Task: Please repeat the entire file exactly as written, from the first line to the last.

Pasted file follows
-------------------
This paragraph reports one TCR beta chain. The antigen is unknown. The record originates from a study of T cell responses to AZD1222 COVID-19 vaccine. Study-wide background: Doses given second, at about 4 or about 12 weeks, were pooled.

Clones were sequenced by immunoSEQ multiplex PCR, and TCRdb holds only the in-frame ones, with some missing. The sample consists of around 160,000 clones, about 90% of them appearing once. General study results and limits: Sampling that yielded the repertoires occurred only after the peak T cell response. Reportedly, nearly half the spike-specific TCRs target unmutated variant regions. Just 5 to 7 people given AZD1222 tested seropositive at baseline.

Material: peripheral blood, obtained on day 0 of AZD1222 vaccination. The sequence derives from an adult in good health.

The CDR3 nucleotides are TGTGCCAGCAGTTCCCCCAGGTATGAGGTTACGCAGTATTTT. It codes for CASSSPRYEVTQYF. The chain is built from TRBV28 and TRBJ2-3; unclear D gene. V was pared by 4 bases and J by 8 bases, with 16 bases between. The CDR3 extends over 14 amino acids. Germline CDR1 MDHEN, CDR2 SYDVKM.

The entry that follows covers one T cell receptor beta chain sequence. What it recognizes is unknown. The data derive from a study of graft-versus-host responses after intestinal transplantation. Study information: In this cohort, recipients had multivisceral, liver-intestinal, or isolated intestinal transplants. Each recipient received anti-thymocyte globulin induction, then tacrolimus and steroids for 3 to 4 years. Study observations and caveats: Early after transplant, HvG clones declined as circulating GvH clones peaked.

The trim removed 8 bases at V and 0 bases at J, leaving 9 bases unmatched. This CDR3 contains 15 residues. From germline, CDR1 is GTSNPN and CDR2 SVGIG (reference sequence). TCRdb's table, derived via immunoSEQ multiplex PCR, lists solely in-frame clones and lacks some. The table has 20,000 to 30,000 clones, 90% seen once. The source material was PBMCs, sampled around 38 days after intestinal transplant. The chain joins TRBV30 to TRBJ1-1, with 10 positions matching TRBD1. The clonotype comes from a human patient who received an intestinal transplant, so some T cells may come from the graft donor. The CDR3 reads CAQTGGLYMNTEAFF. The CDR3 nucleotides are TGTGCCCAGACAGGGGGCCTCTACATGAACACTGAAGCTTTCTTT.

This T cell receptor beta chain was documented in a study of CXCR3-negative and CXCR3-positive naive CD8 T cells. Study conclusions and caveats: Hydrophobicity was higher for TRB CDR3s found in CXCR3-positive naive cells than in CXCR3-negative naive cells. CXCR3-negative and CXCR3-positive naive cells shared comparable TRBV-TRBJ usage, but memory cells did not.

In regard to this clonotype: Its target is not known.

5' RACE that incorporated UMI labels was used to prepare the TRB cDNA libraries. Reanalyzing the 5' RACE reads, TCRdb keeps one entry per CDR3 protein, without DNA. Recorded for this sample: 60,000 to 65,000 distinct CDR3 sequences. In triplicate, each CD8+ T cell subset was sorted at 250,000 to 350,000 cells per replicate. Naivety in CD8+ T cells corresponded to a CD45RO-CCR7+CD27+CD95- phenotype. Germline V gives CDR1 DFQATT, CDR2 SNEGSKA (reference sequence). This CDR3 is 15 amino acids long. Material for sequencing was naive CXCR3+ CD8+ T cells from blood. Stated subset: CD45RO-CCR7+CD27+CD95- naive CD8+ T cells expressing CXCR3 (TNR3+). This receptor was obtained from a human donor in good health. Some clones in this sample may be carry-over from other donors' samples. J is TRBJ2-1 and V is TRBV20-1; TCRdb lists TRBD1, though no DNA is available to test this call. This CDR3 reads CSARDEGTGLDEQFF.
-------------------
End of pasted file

This paragraph reports one TCR beta chain. The antigen is unknown. The record originates from a study of T cell responses to AZD1222 COVID-19 vaccine. Study-wide background: Doses given second, at about 4 or about 12 weeks, were pooled.

Clones were sequenced by immunoSEQ multiplex PCR, and TCRdb holds only the in-frame ones, with some missing. The sample consists of around 160,000 clones, about 90% of them appearing once. General study results and limits: Sampling that yielded the repertoires occurred only after the peak T cell response. Reportedly, nearly half the spike-specific TCRs target unmutated variant regions. Just 5 to 7 people given AZD1222 tested seropositive at baseline.

Material: peripheral blood, obtained on day 0 of AZD1222 vaccination. The sequence derives from an adult in good health.

The CDR3 nucleotides are TGTGCCAGCAGTTCCCCCAGGTATGAGGTTACGCAGTATTTT. It codes for CASSSPRYEVTQYF. The chain is built from TRBV28 and TRBJ2-3; unclear D gene. V was pared by 4 bases and J by 8 bases, with 16 bases between. The CDR3 extends over 14 amino acids. Germline CDR1 MDHEN, CDR2 SYDVKM.

The entry that follows covers one T cell receptor beta chain sequence. What it recognizes is unknown. The data derive from a study of graft-versus-host responses after intestinal transplantation. Study information: In this cohort, recipients had multivisceral, liver-intestinal, or isolated intestinal transplants. Each recipient received anti-thymocyte globulin induction, then tacrolimus and steroids for 3 to 4 years. Study observations and caveats: Early after transplant, HvG clones declined as circulating GvH clones peaked.

The trim removed 8 bases at V and 0 bases at J, leaving 9 bases unmatched. This CDR3 contains 15 residues. From germline, CDR1 is GTSNPN and CDR2 SVGIG (reference sequence). TCRdb's table, derived via immunoSEQ multiplex PCR, lists solely in-frame clones and lacks some. The table has 20,000 to 30,000 clones, 90% seen once. The source material was PBMCs, sampled around 38 days after intestinal transplant. The chain joins TRBV30 to TRBJ1-1, with 10 positions matching TRBD1. The clonotype comes from a human patient who received an intestinal transplant, so some T cells may come from the graft donor. The CDR3 reads CAQTGGLYMNTEAFF. The CDR3 nucleotides are TGTGCCCAGACAGGGGGCCTCTACATGAACACTGAAGCTTTCTTT.

This T cell receptor beta chain was documented in a study of CXCR3-negative and CXCR3-positive naive CD8 T cells. Study conclusions and caveats: Hydrophobicity was higher for TRB CDR3s found in CXCR3-positive naive cells than in CXCR3-negative naive cells. CXCR3-negative and CXCR3-positive naive cells shared comparable TRBV-TRBJ usage, but memory cells did not.

In regard to this clonotype: Its target is not known.

5' RACE that incorporated UMI labels was used to prepare the TRB cDNA libraries. Reanalyzing the 5' RACE reads, TCRdb keeps one entry per CDR3 protein, without DNA. Recorded for this sample: 60,000 to 65,000 distinct CDR3 sequences. In triplicate, each CD8+ T cell subset was sorted at 250,000 to 350,000 cells per replicate. Naivety in CD8+ T cells corresponded to a CD45RO-CCR7+CD27+CD95- phenotype. Germline V gives CDR1 DFQATT, CDR2 SNEGSKA (reference sequence). This CDR3 is 15 amino acids long. Material for sequencing was naive CXCR3+ CD8+ T cells from blood. Stated subset: CD45RO-CCR7+CD27+CD95- naive CD8+ T cells expressing CXCR3 (TNR3+). This receptor was obtained from a human donor in good health. Some clones in this sample may be carry-over from other donors' samples. J is TRBJ2-1 and V is TRBV20-1; TCRdb lists TRBD1, though no DNA is available to test this call. This CDR3 reads CSARDEGTGLDEQFF.